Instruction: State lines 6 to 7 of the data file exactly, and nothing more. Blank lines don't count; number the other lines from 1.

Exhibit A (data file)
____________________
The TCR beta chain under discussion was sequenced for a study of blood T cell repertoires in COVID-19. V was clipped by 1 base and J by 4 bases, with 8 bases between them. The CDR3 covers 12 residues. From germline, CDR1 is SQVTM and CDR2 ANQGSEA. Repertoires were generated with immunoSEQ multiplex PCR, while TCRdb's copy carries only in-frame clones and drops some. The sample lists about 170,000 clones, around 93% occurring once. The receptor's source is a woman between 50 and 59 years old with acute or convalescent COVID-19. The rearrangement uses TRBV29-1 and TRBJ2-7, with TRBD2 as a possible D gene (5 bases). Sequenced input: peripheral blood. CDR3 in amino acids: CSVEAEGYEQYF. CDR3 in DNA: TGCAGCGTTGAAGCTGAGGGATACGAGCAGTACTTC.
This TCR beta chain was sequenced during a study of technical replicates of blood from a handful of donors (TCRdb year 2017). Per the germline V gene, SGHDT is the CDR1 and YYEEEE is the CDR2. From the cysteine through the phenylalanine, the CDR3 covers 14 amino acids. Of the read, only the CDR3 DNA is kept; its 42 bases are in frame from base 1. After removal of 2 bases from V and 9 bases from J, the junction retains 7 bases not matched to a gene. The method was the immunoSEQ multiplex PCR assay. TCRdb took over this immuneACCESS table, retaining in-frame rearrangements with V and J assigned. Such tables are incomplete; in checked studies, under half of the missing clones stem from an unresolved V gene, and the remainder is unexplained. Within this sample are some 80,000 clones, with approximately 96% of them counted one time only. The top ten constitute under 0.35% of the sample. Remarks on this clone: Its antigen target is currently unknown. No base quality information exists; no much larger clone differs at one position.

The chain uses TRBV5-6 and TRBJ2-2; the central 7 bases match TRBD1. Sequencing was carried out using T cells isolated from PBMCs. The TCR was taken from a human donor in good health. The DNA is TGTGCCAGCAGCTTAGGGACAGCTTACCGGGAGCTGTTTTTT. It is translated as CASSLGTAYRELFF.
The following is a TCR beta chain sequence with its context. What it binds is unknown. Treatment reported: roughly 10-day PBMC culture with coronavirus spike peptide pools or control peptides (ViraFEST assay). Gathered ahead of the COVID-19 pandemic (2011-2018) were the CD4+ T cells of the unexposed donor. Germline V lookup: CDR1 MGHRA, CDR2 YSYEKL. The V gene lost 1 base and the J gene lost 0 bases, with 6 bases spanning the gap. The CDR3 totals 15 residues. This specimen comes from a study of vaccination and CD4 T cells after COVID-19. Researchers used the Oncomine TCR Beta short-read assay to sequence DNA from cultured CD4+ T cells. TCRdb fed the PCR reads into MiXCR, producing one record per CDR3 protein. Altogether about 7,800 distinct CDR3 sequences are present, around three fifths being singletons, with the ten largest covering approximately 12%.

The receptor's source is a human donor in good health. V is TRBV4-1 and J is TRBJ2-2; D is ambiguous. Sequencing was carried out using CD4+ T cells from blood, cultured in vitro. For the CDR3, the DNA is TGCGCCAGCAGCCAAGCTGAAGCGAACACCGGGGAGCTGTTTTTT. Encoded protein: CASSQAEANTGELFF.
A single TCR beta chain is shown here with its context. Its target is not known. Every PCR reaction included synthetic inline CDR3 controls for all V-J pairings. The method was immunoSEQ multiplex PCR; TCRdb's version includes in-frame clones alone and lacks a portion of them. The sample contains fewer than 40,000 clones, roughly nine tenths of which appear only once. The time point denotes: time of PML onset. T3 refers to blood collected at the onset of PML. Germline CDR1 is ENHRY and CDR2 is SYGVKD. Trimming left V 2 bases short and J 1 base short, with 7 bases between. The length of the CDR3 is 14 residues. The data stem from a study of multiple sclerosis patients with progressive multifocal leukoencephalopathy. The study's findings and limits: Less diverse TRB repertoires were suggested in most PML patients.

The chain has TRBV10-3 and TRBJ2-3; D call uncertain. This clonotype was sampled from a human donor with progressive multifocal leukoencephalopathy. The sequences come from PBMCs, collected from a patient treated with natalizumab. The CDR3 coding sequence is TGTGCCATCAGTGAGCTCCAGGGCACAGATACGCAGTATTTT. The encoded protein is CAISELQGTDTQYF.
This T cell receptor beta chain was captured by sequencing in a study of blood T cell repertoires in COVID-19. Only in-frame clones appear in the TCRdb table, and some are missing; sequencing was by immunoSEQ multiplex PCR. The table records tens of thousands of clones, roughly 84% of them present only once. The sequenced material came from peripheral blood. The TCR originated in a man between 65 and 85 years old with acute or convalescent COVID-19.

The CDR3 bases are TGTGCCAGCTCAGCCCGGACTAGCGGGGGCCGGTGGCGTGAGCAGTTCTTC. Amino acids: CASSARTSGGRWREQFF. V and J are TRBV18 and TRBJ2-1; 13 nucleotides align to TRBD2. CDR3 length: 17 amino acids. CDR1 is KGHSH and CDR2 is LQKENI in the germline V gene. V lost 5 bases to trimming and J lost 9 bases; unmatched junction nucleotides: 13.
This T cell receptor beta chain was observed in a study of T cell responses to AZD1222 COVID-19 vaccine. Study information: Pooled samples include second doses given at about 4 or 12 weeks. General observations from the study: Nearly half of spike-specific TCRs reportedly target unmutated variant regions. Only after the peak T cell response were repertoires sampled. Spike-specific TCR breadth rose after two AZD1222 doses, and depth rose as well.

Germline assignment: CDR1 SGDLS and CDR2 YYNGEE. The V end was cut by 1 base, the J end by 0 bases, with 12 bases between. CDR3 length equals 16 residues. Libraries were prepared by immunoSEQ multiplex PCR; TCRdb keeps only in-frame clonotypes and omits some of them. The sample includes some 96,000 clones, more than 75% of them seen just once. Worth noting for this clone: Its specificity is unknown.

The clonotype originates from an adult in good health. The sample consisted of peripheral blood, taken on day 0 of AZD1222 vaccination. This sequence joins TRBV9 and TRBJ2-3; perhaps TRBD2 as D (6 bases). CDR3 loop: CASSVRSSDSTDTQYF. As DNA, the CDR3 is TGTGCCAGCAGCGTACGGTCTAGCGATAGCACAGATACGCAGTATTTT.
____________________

A single TCR beta chain is shown here with its context. Its target is not known. Every PCR reaction included synthetic inline CDR3 controls for all V-J pairings. The method was immunoSEQ multiplex PCR; TCRdb's version includes in-frame clones alone and lacks a portion of them. The sample contains fewer than 40,000 clones, roughly nine tenths of which appear only once. The time point denotes: time of PML onset. T3 refers to blood collected at the onset of PML. Germline CDR1 is ENHRY and CDR2 is SYGVKD. Trimming left V 2 bases short and J 1 base short, with 7 bases between. The length of the CDR3 is 14 residues. The data stem from a study of multiple sclerosis patients with progressive multifocal leukoencephalopathy. The study's findings and limits: Less diverse TRB repertoires were suggested in most PML patients.

The chain has TRBV10-3 and TRBJ2-3; D call uncertain. This clonotype was sampled from a human donor with progressive multifocal leukoencephalopathy. The sequences come from PBMCs, collected from a patient treated with natalizumab. The CDR3 coding sequence is TGTGCCATCAGTGAGCTCCAGGGCACAGATACGCAGTATTTT. The encoded protein is CAISELQGTDTQYF.